You can’t get the truth. You can’t. There’s a larger truth, though: that you can’t harness the forces of the cosmos, but you may find somebody else. You may find another human being. That may be kind of corny and all of that, but that’s really it: Love is the only truth we can hope to know, as human beings. That’s what Mulder and Scully found after nine years. And that’s a lot.
In August of 2013, I spent two days and three nights devouring a story called Basara.
And boy, is it beautiful. While Basara follows a Shakesperean kind of romantic tragedy, it is not complex, deep, nor brutal. There are no twists you can’t see coming from miles away, and the writing is deliberate as it is careful, leading you chapter by chapter to care about even the most mysterious and cruelest of figures, from the elusive Ageha to the deceitful and lonely Asagi. Shuri and Sarasa themselves are fantastic, supported by a large cast of dynamic types: pirates, assassins, soldiers, orphans – you name it, and Basara has probably woven it into its tight knit tapestry of flowing colors and journeys. Each character is like a string that is part of a greater epic at hand, telling its own distinct tale and perspective, bound to others’ stories through fate and coincidence alike. And so what you have at the end is a rich finish, with nearly every character (and there are a lot) having some sort of arc being completed and satisfied. Very few mangas tend to feature such magnificent and equal character development, and fewer mangas manage to make a lasting conclusion for each one of them.
There is also just such a profound and simple beauty to be held in every page of the series, from settings of long and lonely deserts, to the ice cold snowstorms, to the richly decorated tropical islands. Or the diverse types of people: hungry and isolated children, to ruthless kings, to solemn seers and honor-broken warriors. Basara encompasses everything that I’ve wanted to find in an epic without actually being one. Not because the story is as vast and empowering as the amounts of characters and journeys it contains, but simply because there is no experience quite like it. To tie down Basara as a simple love story, or a transition of a young girl to a leader, would be a shame. It is much more than that. It is a tale about love, loss, separation, union – the spectrum of the human condition and the girl who experiences and perceives every color of it.
It only makes sense then, that the center of this work lies between the strange and fated relationship between Shuri and Sarasa, whom unknowingly are each other’s enemies in their journeys. Coincidence again and again allows them to meet and eventually, they fall in love. Two distinct identities form for each individual. Sarasa is Sarasa, but she is also Tatara, leader of the rebellion. And Shuri is the Red King, who also leads his own rebellion against the Capitol. Of course, as with any play regarding a tragic romance, we all know what happens eventually: the two meet as both their personal and leader counterparts, and tragedy befalls. Shuri tries to commit suicide, and Sarasa eventually becomes catatonic, unable to do anything but eat and sleep.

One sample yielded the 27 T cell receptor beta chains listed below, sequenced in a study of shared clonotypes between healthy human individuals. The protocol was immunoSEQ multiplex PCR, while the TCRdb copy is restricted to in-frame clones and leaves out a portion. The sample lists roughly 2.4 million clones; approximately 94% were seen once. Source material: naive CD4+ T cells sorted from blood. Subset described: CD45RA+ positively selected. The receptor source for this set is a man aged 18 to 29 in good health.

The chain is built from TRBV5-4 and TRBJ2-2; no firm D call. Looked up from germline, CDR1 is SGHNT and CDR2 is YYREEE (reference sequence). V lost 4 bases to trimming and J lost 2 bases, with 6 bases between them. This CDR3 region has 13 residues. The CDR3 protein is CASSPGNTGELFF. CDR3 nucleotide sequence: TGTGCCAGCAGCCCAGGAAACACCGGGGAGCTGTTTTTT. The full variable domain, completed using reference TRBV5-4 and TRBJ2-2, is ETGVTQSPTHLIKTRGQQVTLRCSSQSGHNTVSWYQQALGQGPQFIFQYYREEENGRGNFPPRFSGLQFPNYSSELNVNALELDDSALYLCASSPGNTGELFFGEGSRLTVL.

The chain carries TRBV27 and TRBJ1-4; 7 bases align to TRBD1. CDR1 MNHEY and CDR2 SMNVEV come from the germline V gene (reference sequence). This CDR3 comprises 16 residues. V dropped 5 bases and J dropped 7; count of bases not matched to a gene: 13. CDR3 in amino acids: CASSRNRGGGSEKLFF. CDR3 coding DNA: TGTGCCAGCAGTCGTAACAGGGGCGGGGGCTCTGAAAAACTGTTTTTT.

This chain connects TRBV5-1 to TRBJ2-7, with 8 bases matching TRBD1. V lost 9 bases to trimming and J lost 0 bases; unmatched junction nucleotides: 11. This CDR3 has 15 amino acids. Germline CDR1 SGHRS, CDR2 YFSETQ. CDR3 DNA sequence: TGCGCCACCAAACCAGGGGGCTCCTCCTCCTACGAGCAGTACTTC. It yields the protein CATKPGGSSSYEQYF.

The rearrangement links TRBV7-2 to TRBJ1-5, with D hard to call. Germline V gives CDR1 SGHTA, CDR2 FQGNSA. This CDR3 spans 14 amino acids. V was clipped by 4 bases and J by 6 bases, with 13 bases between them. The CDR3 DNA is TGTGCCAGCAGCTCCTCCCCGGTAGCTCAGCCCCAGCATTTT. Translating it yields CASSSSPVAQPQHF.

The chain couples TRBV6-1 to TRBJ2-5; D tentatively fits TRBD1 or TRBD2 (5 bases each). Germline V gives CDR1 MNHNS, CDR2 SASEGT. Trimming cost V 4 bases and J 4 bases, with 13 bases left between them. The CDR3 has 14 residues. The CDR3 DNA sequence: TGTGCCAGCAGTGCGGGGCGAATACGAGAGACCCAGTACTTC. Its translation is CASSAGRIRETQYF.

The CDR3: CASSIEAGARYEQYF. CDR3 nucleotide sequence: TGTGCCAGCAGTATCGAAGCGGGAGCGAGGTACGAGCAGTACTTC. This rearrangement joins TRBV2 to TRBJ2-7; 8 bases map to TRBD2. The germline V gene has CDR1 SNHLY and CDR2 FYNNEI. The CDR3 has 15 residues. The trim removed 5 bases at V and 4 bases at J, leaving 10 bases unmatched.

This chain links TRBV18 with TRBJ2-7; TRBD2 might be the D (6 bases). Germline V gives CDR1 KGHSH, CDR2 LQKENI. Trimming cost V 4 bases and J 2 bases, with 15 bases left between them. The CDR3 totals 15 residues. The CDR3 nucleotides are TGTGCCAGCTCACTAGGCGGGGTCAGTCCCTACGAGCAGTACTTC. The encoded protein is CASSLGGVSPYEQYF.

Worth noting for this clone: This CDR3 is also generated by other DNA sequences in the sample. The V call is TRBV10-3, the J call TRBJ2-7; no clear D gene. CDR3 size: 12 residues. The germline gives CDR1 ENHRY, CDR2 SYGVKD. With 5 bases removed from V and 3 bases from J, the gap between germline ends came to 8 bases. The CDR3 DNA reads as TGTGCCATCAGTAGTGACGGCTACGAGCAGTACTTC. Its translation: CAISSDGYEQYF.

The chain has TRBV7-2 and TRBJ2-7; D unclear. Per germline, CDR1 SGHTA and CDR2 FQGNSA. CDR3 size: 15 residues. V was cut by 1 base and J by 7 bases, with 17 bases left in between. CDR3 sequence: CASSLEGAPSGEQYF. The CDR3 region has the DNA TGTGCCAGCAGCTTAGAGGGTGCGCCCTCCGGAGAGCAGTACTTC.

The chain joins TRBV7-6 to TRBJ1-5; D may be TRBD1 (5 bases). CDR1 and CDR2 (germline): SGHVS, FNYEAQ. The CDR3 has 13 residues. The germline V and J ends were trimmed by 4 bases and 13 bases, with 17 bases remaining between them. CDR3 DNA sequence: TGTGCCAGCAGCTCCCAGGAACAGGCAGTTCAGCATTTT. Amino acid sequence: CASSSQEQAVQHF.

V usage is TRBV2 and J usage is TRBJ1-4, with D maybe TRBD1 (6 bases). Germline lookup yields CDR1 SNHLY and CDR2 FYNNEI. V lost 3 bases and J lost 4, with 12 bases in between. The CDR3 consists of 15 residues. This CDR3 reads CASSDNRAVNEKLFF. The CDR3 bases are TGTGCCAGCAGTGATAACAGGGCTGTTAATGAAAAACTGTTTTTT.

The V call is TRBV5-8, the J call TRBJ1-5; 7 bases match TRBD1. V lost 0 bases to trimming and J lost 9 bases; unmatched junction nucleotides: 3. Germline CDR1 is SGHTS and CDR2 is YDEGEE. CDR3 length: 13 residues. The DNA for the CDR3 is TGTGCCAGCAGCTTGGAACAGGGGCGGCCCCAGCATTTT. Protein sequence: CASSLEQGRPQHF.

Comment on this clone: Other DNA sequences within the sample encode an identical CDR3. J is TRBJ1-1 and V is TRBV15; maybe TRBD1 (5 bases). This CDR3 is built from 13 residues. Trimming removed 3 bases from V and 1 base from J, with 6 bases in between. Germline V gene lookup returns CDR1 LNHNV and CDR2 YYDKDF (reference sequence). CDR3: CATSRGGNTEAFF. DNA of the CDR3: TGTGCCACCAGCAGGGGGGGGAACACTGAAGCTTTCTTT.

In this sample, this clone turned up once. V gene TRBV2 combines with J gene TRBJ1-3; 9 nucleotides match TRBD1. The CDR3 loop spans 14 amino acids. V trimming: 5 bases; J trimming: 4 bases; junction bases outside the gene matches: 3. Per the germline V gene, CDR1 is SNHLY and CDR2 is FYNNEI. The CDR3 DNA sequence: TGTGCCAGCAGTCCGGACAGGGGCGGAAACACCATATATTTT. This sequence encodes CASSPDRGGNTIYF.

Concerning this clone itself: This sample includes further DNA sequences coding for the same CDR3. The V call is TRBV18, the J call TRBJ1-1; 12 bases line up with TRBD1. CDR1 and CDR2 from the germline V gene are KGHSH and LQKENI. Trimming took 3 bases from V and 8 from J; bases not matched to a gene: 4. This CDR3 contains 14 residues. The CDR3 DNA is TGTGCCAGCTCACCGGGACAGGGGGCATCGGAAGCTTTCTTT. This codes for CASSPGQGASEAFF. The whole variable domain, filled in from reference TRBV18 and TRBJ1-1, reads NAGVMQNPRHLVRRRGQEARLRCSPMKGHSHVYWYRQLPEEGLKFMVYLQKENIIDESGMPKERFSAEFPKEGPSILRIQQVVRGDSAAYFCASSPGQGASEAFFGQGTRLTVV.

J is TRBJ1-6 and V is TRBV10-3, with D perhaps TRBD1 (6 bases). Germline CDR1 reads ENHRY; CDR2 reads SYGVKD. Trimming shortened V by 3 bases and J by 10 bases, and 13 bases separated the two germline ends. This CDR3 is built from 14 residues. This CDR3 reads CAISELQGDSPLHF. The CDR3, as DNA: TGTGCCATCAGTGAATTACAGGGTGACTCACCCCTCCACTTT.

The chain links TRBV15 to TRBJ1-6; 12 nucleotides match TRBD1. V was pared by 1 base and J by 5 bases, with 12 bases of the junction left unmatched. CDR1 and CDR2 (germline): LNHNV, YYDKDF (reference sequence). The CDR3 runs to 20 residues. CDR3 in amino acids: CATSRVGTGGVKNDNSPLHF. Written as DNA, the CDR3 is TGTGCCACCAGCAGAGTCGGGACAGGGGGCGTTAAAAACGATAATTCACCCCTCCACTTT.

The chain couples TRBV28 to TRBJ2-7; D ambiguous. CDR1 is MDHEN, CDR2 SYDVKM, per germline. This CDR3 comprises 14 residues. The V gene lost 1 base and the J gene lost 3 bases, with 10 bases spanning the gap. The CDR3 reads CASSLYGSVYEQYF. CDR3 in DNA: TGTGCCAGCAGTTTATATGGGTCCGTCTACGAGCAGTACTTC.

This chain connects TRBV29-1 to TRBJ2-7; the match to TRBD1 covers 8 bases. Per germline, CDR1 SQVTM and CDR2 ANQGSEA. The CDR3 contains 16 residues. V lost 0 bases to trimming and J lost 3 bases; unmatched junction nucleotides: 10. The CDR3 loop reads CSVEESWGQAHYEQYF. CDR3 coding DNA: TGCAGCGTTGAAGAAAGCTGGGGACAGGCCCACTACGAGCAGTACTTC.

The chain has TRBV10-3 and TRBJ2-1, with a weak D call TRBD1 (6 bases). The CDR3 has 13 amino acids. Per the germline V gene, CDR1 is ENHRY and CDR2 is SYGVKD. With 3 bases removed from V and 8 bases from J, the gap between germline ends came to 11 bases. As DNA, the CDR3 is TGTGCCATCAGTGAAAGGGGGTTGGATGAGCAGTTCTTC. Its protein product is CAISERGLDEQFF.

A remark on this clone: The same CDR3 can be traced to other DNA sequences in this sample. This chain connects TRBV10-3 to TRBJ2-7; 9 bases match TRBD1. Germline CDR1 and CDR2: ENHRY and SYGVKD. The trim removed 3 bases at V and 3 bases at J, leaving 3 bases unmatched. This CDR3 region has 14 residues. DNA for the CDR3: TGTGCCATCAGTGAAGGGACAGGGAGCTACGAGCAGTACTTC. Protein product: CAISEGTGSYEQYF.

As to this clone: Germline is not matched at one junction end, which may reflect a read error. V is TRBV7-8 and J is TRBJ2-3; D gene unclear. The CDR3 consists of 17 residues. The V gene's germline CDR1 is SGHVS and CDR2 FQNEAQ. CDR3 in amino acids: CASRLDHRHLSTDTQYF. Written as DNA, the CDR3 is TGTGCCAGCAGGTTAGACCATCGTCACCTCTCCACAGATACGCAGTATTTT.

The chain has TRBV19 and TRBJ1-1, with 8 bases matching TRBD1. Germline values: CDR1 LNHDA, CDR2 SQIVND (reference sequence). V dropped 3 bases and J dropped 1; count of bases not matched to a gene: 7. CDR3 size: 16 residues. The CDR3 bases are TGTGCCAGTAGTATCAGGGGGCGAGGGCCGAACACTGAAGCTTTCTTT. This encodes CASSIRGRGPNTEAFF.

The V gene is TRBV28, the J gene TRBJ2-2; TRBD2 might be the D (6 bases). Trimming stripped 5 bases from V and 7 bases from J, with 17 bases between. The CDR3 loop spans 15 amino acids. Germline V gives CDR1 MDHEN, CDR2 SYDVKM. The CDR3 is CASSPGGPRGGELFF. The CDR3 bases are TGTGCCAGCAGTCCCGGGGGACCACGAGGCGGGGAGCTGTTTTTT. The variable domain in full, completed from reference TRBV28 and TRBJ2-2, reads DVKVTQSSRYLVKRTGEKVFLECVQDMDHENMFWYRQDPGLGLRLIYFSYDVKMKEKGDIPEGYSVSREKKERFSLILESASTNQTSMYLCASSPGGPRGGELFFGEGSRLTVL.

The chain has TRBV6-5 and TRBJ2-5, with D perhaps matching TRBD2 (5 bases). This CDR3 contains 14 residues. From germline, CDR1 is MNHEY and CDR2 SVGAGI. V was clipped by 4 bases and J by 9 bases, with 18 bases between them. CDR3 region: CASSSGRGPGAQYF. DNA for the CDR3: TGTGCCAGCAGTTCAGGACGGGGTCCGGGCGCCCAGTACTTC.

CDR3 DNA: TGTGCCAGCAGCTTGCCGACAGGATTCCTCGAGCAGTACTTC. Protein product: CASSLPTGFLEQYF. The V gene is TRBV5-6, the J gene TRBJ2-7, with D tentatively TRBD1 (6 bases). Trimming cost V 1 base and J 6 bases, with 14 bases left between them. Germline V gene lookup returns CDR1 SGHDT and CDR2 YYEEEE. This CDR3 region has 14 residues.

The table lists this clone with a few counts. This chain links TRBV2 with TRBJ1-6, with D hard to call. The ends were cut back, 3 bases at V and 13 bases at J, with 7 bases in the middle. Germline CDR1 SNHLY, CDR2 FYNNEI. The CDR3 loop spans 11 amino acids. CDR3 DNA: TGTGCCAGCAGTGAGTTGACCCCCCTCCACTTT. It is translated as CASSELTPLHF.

Despite hardships however, the two make it out alive. They lead their own armies, holding onto their beliefs and what they think is right while still holding their love for each other. Eventually, they manage to find their own way of surviving in the world and are able to accept both themselves as who they are. You can be both a warrior and a lover. You can struggle for your own personal justice, but be tied to another human being as well. The ending to Basara is romantic, dramatic, and perhaps even a little sappy. But it asks some very personal and beautiful questions: at what point in love do two people become separate entities? Can we be ourselves but be together as well?
It’s a similar question that’s asked by one of my all time favorite TV dramas, The X Files, when Mulder and Scully are repeatedly forced to confront of what they know of the world and what they wish to believe. For Mulder, the world is rooted in the unreal and unquestioned. For Scully, reason is what dictates every facet of life. The two come head to head with their perceptions and beliefs, but walk to the ends of the earth for each other despite that. They are themselves first, but they are also lovers, finding the strength to believe in one another and fighting on until the very end, where they depart from the system that has utterly broken them to reclaim whatever is left of their lives. They are Mulder and Scully, but also, just Mulder, and just Scully. Much in the same way that by the end of Basara, Sarasa and Shuri are themselves as well as Tatara and the Red King. It’s a beautiful way to approach a relationship, and Basara and The X Files do it with such justice.
“….Rich and layered, deep and alternatively light and tragic, it’s the show that changed, well, everything really, about how television drama was executed. It was beautiful and asked the most human of questions regarding our existence and our beliefs, but more than anything, it was a love story in every possible regard— the love for life, the love for truth, and of course, the love for each other.”